Lovecraft Country: Season 1 – This was definitely one of the most anticipated new HBO shows of last year and it did its duty in delivering a product that is on par with the excitement we television fans had for the Watchmen limited series. Created by Jordan Peele and Underground creator Misha Green, the series follows a young African-American man who travels across the U.S. in the 1950s with his uncle and a close friend, who just might become something more, in search of his missing father but it’s definitely going to get way deeper and far sinister given that Lovecraft is in the title which usually means that it will be a continuing spiral of despair and suffering that leads to doom and death. So, yeah, not going to be bright and sunny but it has Birds Of Prey’s Jurnee Smollett Bell and The Last Black Man In San Francisco’s Jonathan Majors in it and episode one is a total doozy of a springboard into it as it gives the layout of America it resides in then throws monsters and blood and gore at you in copious buckets Get on the train now for this because you will love it but be warned, it’s not for the faint of heart.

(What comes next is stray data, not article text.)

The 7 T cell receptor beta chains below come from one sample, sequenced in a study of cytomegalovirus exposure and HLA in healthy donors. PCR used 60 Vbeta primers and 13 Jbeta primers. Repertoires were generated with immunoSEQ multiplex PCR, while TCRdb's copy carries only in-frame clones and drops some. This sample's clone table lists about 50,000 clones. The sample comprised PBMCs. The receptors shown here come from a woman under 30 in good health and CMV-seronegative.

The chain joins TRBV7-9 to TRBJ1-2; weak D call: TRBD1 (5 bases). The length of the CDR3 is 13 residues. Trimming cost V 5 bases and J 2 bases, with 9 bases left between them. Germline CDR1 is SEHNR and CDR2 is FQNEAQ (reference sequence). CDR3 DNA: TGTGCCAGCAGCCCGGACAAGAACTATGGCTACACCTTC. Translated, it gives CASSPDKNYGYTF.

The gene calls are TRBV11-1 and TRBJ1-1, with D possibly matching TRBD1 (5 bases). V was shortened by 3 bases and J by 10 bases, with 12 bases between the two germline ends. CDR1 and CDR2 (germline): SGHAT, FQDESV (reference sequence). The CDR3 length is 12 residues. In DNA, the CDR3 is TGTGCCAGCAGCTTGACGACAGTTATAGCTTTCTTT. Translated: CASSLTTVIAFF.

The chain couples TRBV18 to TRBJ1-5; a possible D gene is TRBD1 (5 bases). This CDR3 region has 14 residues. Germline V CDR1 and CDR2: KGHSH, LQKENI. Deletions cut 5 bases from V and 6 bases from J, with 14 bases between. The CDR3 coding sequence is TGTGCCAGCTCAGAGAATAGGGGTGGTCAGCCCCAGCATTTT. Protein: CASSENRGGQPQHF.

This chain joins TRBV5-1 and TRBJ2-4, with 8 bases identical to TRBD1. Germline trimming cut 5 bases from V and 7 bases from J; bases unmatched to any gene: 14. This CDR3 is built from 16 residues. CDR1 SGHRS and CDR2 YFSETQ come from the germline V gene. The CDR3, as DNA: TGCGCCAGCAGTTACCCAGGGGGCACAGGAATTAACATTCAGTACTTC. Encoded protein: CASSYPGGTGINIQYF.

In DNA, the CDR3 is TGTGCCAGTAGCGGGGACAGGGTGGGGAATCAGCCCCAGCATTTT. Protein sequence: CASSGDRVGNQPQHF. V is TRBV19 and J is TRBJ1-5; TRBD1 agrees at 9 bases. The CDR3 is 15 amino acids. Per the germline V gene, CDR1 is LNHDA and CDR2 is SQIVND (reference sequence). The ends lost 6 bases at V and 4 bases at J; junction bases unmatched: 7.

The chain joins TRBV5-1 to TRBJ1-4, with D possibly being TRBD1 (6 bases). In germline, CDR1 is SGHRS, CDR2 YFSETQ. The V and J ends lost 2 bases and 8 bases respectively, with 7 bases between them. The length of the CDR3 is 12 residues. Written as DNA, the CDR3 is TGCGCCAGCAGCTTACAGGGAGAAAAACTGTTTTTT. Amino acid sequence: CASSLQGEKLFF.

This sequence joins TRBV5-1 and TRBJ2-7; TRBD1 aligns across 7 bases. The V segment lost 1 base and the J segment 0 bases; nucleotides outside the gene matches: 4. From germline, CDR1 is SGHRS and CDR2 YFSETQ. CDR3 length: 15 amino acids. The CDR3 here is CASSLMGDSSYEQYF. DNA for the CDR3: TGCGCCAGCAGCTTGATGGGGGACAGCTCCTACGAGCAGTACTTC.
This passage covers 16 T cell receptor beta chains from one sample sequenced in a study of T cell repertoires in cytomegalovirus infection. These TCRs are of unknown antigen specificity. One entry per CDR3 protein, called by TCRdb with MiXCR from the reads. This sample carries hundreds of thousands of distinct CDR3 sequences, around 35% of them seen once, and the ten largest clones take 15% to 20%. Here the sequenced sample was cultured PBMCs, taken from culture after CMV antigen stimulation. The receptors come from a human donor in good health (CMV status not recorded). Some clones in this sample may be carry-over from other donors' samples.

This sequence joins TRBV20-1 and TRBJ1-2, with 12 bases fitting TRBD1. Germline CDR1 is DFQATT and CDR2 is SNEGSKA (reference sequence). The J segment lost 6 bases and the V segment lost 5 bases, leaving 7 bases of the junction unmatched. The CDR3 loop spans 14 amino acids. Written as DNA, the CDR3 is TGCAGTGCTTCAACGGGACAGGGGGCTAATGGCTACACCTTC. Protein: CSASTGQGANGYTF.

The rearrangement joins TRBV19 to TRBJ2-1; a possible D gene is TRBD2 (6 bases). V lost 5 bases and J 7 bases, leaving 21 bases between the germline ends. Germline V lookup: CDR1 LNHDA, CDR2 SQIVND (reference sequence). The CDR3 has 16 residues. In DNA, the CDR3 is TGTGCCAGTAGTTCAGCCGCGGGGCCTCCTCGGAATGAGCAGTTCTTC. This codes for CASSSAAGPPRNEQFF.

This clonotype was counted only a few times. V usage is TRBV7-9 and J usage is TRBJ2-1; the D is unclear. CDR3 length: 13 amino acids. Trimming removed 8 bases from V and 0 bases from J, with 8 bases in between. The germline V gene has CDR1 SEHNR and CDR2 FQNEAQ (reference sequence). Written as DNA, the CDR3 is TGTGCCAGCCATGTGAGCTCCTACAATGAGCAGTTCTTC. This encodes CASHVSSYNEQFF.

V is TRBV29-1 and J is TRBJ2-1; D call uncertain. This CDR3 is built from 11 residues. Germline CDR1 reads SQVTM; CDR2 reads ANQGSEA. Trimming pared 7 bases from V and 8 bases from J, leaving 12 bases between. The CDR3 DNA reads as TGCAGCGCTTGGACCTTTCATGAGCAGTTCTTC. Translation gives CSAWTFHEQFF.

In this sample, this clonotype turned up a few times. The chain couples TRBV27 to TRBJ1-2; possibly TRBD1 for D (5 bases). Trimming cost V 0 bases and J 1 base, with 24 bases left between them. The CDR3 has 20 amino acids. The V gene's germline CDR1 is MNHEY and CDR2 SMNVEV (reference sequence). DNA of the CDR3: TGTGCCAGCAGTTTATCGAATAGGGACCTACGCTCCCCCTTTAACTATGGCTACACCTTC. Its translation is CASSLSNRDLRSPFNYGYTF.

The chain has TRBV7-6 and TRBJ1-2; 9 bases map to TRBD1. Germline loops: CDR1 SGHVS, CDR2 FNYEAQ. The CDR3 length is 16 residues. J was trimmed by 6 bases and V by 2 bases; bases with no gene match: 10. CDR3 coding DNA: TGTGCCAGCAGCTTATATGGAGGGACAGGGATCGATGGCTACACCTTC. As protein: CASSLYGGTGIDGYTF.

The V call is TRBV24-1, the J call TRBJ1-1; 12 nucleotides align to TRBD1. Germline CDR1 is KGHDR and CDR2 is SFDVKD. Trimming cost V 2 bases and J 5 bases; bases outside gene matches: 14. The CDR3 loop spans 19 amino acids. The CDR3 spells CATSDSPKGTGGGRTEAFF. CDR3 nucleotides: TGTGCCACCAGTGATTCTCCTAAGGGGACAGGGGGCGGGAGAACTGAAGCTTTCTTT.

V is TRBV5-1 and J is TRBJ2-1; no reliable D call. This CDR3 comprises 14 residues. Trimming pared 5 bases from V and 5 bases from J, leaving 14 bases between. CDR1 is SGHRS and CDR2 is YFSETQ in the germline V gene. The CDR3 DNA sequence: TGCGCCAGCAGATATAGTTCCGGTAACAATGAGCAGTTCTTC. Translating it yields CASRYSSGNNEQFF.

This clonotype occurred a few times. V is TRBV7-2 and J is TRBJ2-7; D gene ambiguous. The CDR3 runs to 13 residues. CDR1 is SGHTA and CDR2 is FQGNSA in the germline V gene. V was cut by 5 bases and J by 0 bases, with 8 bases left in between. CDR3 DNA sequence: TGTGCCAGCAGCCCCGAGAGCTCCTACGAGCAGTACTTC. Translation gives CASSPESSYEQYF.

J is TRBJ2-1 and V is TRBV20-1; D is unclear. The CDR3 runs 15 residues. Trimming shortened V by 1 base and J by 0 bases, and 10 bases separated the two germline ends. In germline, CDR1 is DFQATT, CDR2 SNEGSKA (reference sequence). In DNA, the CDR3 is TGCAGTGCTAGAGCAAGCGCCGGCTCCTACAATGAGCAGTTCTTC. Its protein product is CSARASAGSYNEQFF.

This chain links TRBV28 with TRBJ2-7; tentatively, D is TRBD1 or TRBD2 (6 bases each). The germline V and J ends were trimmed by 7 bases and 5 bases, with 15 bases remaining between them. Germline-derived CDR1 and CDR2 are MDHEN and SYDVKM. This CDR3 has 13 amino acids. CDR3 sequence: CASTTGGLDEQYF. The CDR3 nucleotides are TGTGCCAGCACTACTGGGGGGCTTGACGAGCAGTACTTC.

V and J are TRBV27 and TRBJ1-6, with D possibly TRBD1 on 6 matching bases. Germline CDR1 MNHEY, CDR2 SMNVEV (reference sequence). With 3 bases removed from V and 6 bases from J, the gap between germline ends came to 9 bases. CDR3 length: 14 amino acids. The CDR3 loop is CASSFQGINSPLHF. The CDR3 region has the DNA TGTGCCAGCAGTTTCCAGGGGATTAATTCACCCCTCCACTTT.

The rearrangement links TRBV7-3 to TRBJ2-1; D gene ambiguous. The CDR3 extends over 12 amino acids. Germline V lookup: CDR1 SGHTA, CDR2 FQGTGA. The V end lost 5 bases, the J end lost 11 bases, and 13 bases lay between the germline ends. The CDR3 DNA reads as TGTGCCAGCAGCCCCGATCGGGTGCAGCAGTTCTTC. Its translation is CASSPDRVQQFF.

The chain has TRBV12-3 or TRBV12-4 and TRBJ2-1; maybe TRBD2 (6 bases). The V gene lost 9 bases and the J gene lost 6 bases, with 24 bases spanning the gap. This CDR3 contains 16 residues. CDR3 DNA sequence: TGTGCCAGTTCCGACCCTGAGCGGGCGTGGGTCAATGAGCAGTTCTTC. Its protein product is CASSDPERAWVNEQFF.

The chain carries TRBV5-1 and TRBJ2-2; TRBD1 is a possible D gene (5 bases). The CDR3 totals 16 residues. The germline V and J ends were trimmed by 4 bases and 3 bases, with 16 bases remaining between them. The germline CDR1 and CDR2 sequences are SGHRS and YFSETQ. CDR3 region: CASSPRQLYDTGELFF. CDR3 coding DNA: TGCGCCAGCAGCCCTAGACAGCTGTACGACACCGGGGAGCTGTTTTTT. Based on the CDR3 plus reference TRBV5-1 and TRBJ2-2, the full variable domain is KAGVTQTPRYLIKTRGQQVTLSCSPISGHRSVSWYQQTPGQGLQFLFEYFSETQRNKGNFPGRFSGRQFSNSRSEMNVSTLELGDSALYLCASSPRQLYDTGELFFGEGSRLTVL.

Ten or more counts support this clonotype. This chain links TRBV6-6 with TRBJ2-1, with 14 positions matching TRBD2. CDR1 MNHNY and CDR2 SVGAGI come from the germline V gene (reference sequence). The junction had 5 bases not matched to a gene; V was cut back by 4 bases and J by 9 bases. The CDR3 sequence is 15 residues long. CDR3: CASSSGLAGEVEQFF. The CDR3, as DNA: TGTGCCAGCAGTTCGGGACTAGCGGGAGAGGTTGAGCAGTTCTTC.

Harley Quinn: Season 1 & 2 – Kaley Cuoco is looking to shed that image of her as the blonde and sweet Penny that lived across the hall from the boys of Big Bang Theory and she’s doing it hugely as the bad insane villain sidekick turned good insane hero who really seems like the DC Comics version of Deadpool. Coming from the now recalibrated and shifted to HBO Max DC Universe streaming service, this comedic gem follows a newly single Harley Quinn who casts off the shackles of a toxic relationship with the Joker and joins her new best friend and fellow former Arkham Asylum inmate Poison Ivy as she sets off to make it on her own and create her own legacy in Gotham City. This show is hysterically funny with a punchy script that’s crass and biting, gratuitously violent action and voice performances from Cuoco, Alan Tudyk, Lake Bell and more that will have you on the floor laughing. This is a true gem of a show and I can’t wait for season three.